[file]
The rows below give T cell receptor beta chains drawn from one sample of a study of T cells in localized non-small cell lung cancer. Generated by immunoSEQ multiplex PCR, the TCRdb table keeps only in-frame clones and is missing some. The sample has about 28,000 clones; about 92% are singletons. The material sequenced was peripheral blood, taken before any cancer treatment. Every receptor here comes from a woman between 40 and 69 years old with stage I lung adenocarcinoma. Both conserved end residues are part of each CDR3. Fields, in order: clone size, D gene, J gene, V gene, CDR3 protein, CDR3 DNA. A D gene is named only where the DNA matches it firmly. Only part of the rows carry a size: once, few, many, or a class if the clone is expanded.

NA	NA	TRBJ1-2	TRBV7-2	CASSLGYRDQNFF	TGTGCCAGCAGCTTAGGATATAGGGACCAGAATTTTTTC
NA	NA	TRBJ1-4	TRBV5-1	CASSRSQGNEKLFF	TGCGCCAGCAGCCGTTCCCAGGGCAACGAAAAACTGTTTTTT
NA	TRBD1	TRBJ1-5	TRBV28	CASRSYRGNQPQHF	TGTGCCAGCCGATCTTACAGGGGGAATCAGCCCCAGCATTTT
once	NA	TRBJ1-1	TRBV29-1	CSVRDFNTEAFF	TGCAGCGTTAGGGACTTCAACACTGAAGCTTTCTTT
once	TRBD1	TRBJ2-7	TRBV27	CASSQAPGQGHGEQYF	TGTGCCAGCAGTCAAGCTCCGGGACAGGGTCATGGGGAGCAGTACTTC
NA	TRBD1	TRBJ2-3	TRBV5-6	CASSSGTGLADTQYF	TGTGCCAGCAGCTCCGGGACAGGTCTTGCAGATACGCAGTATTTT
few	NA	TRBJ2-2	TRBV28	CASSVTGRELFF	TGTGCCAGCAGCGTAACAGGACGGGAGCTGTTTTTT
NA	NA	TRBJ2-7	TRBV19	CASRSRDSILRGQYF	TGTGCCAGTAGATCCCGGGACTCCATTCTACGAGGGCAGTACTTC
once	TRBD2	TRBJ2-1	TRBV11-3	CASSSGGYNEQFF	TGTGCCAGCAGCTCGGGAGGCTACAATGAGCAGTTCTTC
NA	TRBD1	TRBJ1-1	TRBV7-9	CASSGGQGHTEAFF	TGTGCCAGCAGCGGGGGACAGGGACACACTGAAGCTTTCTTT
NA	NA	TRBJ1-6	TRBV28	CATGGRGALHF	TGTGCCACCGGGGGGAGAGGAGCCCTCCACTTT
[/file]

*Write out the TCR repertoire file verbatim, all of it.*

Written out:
The rows below give T cell receptor beta chains drawn from one sample of a study of T cells in localized non-small cell lung cancer. Generated by immunoSEQ multiplex PCR, the TCRdb table keeps only in-frame clones and is missing some. The sample has about 28,000 clones; about 92% are singletons. The material sequenced was peripheral blood, taken before any cancer treatment. Every receptor here comes from a woman between 40 and 69 years old with stage I lung adenocarcinoma. Both conserved end residues are part of each CDR3. Fields, in order: clone size, D gene, J gene, V gene, CDR3 protein, CDR3 DNA. A D gene is named only where the DNA matches it firmly. Only part of the rows carry a size: once, few, many, or a class if the clone is expanded.

NA	NA	TRBJ1-2	TRBV7-2	CASSLGYRDQNFF	TGTGCCAGCAGCTTAGGATATAGGGACCAGAATTTTTTC
NA	NA	TRBJ1-4	TRBV5-1	CASSRSQGNEKLFF	TGCGCCAGCAGCCGTTCCCAGGGCAACGAAAAACTGTTTTTT
NA	TRBD1	TRBJ1-5	TRBV28	CASRSYRGNQPQHF	TGTGCCAGCCGATCTTACAGGGGGAATCAGCCCCAGCATTTT
once	NA	TRBJ1-1	TRBV29-1	CSVRDFNTEAFF	TGCAGCGTTAGGGACTTCAACACTGAAGCTTTCTTT
once	TRBD1	TRBJ2-7	TRBV27	CASSQAPGQGHGEQYF	TGTGCCAGCAGTCAAGCTCCGGGACAGGGTCATGGGGAGCAGTACTTC
NA	TRBD1	TRBJ2-3	TRBV5-6	CASSSGTGLADTQYF	TGTGCCAGCAGCTCCGGGACAGGTCTTGCAGATACGCAGTATTTT
few	NA	TRBJ2-2	TRBV28	CASSVTGRELFF	TGTGCCAGCAGCGTAACAGGACGGGAGCTGTTTTTT
NA	NA	TRBJ2-7	TRBV19	CASRSRDSILRGQYF	TGTGCCAGTAGATCCCGGGACTCCATTCTACGAGGGCAGTACTTC
once	TRBD2	TRBJ2-1	TRBV11-3	CASSSGGYNEQFF	TGTGCCAGCAGCTCGGGAGGCTACAATGAGCAGTTCTTC
NA	TRBD1	TRBJ1-1	TRBV7-9	CASSGGQGHTEAFF	TGTGCCAGCAGCGGGGGACAGGGACACACTGAAGCTTTCTTT
NA	NA	TRBJ1-6	TRBV28	CATGGRGALHF	TGTGCCACCGGGGGGAGAGGAGCCCTCCACTTT